Transparency International calls for comprehensive audit of Ebola funds in West Africa

Issued by Transparency International Secretariat



Transparency International today called on government authorities and the United Nations to undertake a comprehensive audit of all Ebola donations from internal and external donors across West African nations devastated by this deadly health crisis.

There is far too little transparency in the management of Ebola funds. The first step is to conduct a full audit, which must include an in-depth accounting of all donations already received, how they were dispersed, and whether they achieved value for money. A first partial audit in Sierra Leone released on 14 February has already highlighted undocumented spending. Governments should also immediately open up to public scrutiny the amounts received and where they are being spent, as has been done by other countries suffering national emergencies. 

“Weak public financial management systems coupled with high levels of corruption in these three countries create many opportunities for the abuse of power, bribery and unethical actions that limit the ability of donations to be used effectively to stop the Ebola outbreak. When so much money floods into the region in such a short period of time, accountability for those funds should shoot to the top of any list of priorities,” said José Ugaz, Chair of Transparency International.

The Ebola outbreak in Sierra Leone, Guinea and Liberia led to an outpouring of funds by well-meaning individuals and institutions both national and international, including governments and citizens, to support the countries fighting the disease.

Citizens in the afflicted countries expressed appreciation for these donations but they also raised concerns with regards to the prudent and judicious use of the funds.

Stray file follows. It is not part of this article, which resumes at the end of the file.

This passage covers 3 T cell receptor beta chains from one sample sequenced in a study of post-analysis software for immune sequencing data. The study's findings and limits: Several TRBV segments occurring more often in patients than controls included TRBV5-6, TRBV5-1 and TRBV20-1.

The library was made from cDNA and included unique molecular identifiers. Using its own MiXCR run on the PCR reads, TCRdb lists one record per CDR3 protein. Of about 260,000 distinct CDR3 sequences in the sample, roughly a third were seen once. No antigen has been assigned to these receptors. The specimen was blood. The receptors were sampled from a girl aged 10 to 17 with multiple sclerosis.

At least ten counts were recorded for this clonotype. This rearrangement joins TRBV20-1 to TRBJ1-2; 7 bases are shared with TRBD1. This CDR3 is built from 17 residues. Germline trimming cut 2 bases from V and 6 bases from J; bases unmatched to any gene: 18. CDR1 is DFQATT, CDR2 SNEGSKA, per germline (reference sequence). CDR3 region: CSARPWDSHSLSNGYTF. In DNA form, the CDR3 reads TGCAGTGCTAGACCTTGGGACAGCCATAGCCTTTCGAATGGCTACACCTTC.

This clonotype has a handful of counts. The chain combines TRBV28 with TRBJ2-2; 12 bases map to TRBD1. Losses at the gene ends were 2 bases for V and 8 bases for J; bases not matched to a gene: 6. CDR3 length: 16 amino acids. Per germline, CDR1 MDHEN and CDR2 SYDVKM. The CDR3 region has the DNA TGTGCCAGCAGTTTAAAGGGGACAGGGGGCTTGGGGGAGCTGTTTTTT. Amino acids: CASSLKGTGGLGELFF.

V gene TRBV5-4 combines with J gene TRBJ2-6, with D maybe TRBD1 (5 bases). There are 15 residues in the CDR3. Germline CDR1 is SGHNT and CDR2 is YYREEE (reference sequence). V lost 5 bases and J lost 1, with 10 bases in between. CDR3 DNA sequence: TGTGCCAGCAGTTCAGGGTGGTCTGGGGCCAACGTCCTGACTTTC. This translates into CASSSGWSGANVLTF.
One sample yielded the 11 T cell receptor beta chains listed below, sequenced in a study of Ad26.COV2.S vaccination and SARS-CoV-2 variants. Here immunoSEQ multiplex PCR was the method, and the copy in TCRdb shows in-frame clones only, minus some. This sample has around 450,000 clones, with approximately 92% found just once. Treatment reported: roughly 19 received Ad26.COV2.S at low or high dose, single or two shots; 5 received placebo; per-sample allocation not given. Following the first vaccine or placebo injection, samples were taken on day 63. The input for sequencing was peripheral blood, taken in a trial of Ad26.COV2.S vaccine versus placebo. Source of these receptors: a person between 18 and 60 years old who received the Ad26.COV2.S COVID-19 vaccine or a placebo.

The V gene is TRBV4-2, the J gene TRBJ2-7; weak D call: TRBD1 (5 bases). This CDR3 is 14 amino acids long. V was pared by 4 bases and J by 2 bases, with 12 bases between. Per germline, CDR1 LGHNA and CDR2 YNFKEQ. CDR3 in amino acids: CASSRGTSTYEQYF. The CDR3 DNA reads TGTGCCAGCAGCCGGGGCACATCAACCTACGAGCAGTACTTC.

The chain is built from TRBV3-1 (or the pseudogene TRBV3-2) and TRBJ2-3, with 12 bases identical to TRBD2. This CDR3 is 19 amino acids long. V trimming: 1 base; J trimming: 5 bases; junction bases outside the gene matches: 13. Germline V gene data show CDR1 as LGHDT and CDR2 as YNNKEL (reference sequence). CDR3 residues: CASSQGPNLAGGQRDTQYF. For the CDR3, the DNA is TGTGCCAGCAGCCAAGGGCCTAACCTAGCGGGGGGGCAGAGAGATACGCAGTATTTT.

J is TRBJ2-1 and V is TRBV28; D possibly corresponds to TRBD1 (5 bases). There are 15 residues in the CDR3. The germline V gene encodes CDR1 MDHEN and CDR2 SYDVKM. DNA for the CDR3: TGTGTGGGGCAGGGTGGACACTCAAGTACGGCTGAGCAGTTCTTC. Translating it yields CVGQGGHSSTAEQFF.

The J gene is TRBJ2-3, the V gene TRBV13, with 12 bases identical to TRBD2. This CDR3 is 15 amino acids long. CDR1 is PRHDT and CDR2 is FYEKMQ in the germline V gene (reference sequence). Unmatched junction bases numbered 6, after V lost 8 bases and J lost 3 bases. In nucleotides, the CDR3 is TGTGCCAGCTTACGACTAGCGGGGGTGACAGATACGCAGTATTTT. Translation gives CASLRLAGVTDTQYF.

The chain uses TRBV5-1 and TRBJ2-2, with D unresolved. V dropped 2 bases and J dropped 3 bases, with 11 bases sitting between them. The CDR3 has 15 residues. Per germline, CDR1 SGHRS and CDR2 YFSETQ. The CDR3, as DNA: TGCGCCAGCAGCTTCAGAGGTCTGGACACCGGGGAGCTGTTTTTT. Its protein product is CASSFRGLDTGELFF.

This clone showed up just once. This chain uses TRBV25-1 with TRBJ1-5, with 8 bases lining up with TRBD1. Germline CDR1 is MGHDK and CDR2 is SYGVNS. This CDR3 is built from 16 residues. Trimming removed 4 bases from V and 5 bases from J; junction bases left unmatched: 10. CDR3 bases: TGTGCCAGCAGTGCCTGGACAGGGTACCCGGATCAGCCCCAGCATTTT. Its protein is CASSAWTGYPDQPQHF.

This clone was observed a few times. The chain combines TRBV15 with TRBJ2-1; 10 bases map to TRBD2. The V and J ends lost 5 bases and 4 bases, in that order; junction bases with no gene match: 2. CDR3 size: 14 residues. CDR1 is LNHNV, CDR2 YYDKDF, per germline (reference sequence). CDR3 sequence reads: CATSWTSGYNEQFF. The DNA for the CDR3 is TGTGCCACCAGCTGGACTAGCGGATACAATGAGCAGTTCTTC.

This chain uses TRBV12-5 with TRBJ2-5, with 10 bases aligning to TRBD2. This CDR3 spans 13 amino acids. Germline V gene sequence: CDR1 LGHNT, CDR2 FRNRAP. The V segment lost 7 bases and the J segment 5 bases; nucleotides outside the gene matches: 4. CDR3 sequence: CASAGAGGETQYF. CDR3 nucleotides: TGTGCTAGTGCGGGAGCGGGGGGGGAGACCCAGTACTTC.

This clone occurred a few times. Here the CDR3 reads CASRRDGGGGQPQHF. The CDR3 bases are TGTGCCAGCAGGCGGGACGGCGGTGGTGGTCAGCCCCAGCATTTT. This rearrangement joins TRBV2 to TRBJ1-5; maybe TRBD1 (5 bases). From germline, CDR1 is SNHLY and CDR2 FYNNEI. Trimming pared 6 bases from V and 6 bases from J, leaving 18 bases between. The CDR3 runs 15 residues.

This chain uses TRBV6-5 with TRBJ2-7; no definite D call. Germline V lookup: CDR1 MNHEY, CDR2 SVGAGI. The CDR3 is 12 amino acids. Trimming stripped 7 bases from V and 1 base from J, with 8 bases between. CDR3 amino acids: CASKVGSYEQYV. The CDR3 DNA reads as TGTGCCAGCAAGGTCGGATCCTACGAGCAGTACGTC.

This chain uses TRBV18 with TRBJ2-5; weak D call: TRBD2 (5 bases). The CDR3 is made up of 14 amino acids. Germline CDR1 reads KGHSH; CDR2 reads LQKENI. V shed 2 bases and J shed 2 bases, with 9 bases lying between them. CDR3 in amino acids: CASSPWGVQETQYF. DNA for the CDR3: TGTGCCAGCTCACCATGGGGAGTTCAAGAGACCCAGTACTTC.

The fact that the Audit Service Sierra Leone has conducted a real time audit on the usage of the funds is welcomed, but more must be done across the region to ensure that all money is accounted for and well-spent.

Transparency International research shows that 48 per cent of patients in Sierra Leone and 40 per cent in Liberia paid bribes to access health services, according to Transparency International’s 2013 Global Corruption Barometer. This was when there was no national crisis or deadly epidemic.

“The quick spread of Ebola and the lack of readiness of health providers in countries afflicted has dramatically shown what happens when public institutions are weakened by chronic systemic corruption over time. This corruption sees resources diverted and patients’ needs ignored. Corruption is a serious crime that must be battled at all times. It is unbearable when it contributes to the deaths of thousands of poor people and those responsible must face the full extent of the law.

“If West Africa healthcare sectors were more transparent and accountable, they would have been better prepared to respond to the outbreak,” Ugaz added. “Now is the time to account for the corruption and start the process of building stronger health sectors.”

Humanitarian disasters like the Ebola outbreak require quick responses but they also require  corruption safeguards to ensure money is well spent. We call on the governments to review their policies, identify if corruption has occurred and prosecute those found guilty.